There was a very interesting article in Saturday’s Wall Street Journal by British writer Theodore Dalrymple (that’s the pen name of the physician Anthony Daniels) where he explains that President Obama’s ideas for keeping health-care costs down — an expert commission and generic drugs — have been tried in Britain, where they didn’t have the effect President Obama is looking for:
We in Britain have been there and we have done that, and our health-care costs doubled, perhaps not as a result, but certainly at the same time.
The best that might be said for these measures is that the increase in health-care costs was lower than it might otherwise have been. That is certainly not enough to save a country from a financial apocalypse, or even enough to be a major contribution to its salvation.
In Britain we have been prescribing generics for years; I cannot remember a time when I personally did not. Our National Institute for Clinical Excellence (NICE, a typically Blairite acronym) has done cost-benefit analyses of drugs and procedures, often very sensibly, for years. But despite its best efforts, our system has been highly inventive in finding other ways of wasting immense quantities of public money.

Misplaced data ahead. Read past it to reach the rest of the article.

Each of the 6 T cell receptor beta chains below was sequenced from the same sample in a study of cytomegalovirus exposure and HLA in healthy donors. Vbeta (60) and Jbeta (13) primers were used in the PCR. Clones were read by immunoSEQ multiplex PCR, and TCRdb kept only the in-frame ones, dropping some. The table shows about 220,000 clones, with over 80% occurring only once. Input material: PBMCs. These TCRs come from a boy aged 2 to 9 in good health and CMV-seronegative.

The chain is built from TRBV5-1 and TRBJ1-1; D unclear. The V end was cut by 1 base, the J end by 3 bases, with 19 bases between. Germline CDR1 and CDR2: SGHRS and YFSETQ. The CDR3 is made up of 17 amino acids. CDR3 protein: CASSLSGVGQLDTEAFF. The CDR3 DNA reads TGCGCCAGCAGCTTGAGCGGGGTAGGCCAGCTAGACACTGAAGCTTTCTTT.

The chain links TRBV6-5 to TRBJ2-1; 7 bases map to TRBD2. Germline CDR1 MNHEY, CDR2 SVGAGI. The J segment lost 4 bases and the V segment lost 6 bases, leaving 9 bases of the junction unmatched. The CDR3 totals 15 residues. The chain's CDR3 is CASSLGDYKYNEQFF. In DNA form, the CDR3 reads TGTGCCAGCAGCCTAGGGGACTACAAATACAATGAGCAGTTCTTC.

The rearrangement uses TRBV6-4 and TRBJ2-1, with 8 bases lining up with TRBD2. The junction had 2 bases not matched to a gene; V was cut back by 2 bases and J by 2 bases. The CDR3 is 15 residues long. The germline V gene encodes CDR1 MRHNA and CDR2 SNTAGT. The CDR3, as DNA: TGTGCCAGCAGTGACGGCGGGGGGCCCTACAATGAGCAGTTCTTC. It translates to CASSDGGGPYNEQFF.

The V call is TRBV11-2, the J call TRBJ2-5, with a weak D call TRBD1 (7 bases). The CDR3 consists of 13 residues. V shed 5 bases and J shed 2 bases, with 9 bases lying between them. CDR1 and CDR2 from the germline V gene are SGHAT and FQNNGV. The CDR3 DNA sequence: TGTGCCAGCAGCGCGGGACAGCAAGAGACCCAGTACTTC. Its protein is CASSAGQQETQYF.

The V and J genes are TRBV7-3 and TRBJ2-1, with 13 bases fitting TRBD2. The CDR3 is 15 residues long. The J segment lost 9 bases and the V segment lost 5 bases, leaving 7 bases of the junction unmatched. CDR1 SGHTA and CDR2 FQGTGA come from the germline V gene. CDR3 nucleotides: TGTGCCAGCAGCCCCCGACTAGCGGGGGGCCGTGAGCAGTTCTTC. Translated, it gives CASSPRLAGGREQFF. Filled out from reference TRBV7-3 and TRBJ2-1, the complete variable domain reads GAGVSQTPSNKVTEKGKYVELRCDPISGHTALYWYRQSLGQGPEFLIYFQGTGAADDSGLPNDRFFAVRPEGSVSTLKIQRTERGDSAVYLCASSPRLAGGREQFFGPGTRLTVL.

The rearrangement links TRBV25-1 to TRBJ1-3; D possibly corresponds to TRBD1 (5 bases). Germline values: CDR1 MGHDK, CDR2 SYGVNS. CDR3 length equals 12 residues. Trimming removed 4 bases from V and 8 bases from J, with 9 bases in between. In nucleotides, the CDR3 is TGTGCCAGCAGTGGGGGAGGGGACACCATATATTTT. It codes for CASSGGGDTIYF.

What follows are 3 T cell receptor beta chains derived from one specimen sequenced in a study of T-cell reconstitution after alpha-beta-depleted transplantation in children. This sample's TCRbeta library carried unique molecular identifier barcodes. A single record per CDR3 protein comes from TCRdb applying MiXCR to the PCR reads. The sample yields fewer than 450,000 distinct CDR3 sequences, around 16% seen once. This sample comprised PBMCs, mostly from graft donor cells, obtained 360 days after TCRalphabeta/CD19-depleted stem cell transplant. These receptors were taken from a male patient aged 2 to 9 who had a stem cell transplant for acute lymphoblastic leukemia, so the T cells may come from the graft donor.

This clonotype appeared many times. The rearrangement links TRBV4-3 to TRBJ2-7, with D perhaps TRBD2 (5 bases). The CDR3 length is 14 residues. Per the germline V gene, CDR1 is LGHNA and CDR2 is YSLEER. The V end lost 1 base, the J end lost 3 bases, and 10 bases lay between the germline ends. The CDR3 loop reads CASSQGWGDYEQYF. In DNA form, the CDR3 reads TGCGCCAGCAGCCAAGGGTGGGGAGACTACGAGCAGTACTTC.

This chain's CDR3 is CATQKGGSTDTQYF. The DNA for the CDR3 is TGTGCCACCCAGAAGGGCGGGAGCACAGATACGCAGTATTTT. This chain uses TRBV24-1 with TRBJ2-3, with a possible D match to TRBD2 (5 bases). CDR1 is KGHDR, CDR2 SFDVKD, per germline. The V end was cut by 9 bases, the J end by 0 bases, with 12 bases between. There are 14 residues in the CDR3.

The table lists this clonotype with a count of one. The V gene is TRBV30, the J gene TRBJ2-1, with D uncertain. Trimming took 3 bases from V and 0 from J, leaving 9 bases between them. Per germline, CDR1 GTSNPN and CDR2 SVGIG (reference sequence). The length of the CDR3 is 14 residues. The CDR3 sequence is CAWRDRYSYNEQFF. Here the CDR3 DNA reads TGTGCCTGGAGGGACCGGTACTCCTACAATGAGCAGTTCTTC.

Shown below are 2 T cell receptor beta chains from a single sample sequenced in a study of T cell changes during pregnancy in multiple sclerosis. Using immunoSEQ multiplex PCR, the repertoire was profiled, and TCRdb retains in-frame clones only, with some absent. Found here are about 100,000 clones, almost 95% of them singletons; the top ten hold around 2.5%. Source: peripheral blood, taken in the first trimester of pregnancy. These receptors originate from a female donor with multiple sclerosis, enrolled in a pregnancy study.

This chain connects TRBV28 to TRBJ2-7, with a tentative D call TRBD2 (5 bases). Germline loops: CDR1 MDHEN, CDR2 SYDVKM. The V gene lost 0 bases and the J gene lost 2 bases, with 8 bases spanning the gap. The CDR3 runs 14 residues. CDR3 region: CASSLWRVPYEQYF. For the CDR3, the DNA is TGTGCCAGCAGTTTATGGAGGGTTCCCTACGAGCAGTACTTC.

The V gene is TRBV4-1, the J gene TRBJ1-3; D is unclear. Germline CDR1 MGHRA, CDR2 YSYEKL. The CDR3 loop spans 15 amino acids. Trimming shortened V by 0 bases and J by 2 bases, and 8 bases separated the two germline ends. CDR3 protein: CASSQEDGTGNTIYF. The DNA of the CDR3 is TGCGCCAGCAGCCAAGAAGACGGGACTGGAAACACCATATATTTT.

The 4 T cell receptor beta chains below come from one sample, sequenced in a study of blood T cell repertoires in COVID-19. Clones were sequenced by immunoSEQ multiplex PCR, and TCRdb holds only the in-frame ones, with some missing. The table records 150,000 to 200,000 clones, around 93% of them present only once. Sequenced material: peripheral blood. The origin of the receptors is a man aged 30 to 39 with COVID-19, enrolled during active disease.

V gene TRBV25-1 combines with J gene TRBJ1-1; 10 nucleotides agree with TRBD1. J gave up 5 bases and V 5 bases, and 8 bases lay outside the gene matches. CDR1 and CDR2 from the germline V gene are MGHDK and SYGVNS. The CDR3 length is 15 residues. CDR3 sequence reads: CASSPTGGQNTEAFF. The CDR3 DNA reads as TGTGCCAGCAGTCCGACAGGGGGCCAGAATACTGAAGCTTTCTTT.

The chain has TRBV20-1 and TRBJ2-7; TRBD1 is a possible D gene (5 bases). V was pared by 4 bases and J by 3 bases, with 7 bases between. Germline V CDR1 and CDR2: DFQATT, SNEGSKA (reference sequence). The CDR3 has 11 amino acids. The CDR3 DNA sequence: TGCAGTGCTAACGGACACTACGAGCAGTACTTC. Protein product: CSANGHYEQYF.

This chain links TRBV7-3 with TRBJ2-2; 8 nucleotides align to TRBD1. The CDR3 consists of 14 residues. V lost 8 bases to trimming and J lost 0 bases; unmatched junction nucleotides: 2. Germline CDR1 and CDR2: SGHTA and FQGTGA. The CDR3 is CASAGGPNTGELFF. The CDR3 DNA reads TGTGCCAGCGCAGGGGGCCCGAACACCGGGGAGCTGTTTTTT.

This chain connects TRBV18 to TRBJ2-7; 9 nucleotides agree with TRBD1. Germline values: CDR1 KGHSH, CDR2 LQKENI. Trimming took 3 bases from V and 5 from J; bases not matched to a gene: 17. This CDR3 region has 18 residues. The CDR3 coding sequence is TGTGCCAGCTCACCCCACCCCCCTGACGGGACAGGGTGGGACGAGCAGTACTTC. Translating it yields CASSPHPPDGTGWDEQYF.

President Obama also wants to move from a fee-for-service system, which gives doctors an incentive to perform expensive and doubtfully effective procedures, to one in which doctors are rewarded for preventing diseases that are so expensive to treat. On paper, prevention always seems much cheaper than cure. Health-care economists prove it very elegantly and convincingly over and over again.
Unfortunately, the world always proves to be more complex and refractory than the theories of even the best economists.
The French, of course, have traveled down that road too, and for all the praise their system gets, it still is unbelievably expensive and has been running gigantic deficits for years. I am always baffled by politicians who think they can make something that has failed in other countries succeed in theirs.